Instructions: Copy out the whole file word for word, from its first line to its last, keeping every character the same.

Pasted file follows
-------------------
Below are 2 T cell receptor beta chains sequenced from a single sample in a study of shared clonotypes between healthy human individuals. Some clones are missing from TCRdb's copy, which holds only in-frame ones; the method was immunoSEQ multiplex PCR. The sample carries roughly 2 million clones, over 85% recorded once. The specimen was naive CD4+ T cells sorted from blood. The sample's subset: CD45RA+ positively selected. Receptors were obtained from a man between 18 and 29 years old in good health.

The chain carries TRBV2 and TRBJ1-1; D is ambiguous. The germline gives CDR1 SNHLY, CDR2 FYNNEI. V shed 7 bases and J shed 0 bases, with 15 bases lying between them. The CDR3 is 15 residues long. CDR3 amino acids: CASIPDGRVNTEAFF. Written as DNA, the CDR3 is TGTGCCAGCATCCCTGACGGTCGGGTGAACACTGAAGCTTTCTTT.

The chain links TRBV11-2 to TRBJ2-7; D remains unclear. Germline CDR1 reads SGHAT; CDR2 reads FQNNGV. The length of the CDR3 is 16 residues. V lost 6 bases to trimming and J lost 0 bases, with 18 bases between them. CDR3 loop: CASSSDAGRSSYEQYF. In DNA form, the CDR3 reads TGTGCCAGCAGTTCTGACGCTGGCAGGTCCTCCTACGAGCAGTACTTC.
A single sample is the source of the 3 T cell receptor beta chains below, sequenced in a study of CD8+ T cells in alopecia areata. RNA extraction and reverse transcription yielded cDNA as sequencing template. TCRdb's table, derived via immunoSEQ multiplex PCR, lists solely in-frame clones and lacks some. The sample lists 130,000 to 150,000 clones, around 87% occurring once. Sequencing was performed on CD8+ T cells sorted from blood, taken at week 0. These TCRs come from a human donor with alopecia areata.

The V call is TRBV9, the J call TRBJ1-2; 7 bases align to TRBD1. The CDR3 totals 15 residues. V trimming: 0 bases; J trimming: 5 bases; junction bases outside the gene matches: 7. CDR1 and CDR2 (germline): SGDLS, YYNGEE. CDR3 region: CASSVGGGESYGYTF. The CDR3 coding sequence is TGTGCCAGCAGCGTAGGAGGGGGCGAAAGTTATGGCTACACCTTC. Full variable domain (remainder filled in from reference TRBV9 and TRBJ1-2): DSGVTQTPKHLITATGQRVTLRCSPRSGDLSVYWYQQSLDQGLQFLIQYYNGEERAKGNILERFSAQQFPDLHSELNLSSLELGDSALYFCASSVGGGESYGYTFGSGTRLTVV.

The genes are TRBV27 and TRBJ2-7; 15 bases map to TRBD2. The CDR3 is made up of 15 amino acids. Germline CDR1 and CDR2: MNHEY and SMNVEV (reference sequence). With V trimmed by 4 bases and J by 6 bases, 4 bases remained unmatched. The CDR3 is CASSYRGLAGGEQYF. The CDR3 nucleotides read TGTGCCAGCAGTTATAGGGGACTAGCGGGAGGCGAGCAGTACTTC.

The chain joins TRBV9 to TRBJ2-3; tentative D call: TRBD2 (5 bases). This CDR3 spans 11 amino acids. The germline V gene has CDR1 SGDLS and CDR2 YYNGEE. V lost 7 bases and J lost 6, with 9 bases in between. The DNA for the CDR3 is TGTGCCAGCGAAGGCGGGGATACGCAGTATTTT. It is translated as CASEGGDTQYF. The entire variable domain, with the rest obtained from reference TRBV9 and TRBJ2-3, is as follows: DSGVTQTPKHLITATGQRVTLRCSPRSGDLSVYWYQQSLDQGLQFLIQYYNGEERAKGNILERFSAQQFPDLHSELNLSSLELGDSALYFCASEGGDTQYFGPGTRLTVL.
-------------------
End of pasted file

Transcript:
Below are 2 T cell receptor beta chains sequenced from a single sample in a study of shared clonotypes between healthy human individuals. Some clones are missing from TCRdb's copy, which holds only in-frame ones; the method was immunoSEQ multiplex PCR. The sample carries roughly 2 million clones, over 85% recorded once. The specimen was naive CD4+ T cells sorted from blood. The sample's subset: CD45RA+ positively selected. Receptors were obtained from a man between 18 and 29 years old in good health.

The chain carries TRBV2 and TRBJ1-1; D is ambiguous. The germline gives CDR1 SNHLY, CDR2 FYNNEI. V shed 7 bases and J shed 0 bases, with 15 bases lying between them. The CDR3 is 15 residues long. CDR3 amino acids: CASIPDGRVNTEAFF. Written as DNA, the CDR3 is TGTGCCAGCATCCCTGACGGTCGGGTGAACACTGAAGCTTTCTTT.

The chain links TRBV11-2 to TRBJ2-7; D remains unclear. Germline CDR1 reads SGHAT; CDR2 reads FQNNGV. The length of the CDR3 is 16 residues. V lost 6 bases to trimming and J lost 0 bases, with 18 bases between them. CDR3 loop: CASSSDAGRSSYEQYF. In DNA form, the CDR3 reads TGTGCCAGCAGTTCTGACGCTGGCAGGTCCTCCTACGAGCAGTACTTC.
A single sample is the source of the 3 T cell receptor beta chains below, sequenced in a study of CD8+ T cells in alopecia areata. RNA extraction and reverse transcription yielded cDNA as sequencing template. TCRdb's table, derived via immunoSEQ multiplex PCR, lists solely in-frame clones and lacks some. The sample lists 130,000 to 150,000 clones, around 87% occurring once. Sequencing was performed on CD8+ T cells sorted from blood, taken at week 0. These TCRs come from a human donor with alopecia areata.

The V call is TRBV9, the J call TRBJ1-2; 7 bases align to TRBD1. The CDR3 totals 15 residues. V trimming: 0 bases; J trimming: 5 bases; junction bases outside the gene matches: 7. CDR1 and CDR2 (germline): SGDLS, YYNGEE. CDR3 region: CASSVGGGESYGYTF. The CDR3 coding sequence is TGTGCCAGCAGCGTAGGAGGGGGCGAAAGTTATGGCTACACCTTC. Full variable domain (remainder filled in from reference TRBV9 and TRBJ1-2): DSGVTQTPKHLITATGQRVTLRCSPRSGDLSVYWYQQSLDQGLQFLIQYYNGEERAKGNILERFSAQQFPDLHSELNLSSLELGDSALYFCASSVGGGESYGYTFGSGTRLTVV.

The genes are TRBV27 and TRBJ2-7; 15 bases map to TRBD2. The CDR3 is made up of 15 amino acids. Germline CDR1 and CDR2: MNHEY and SMNVEV (reference sequence). With V trimmed by 4 bases and J by 6 bases, 4 bases remained unmatched. The CDR3 is CASSYRGLAGGEQYF. The CDR3 nucleotides read TGTGCCAGCAGTTATAGGGGACTAGCGGGAGGCGAGCAGTACTTC.

The chain joins TRBV9 to TRBJ2-3; tentative D call: TRBD2 (5 bases). This CDR3 spans 11 amino acids. The germline V gene has CDR1 SGDLS and CDR2 YYNGEE. V lost 7 bases and J lost 6, with 9 bases in between. The DNA for the CDR3 is TGTGCCAGCGAAGGCGGGGATACGCAGTATTTT. It is translated as CASEGGDTQYF. The entire variable domain, with the rest obtained from reference TRBV9 and TRBJ2-3, is as follows: DSGVTQTPKHLITATGQRVTLRCSPRSGDLSVYWYQQSLDQGLQFLIQYYNGEERAKGNILERFSAQQFPDLHSELNLSSLELGDSALYFCASEGGDTQYFGPGTRLTVL.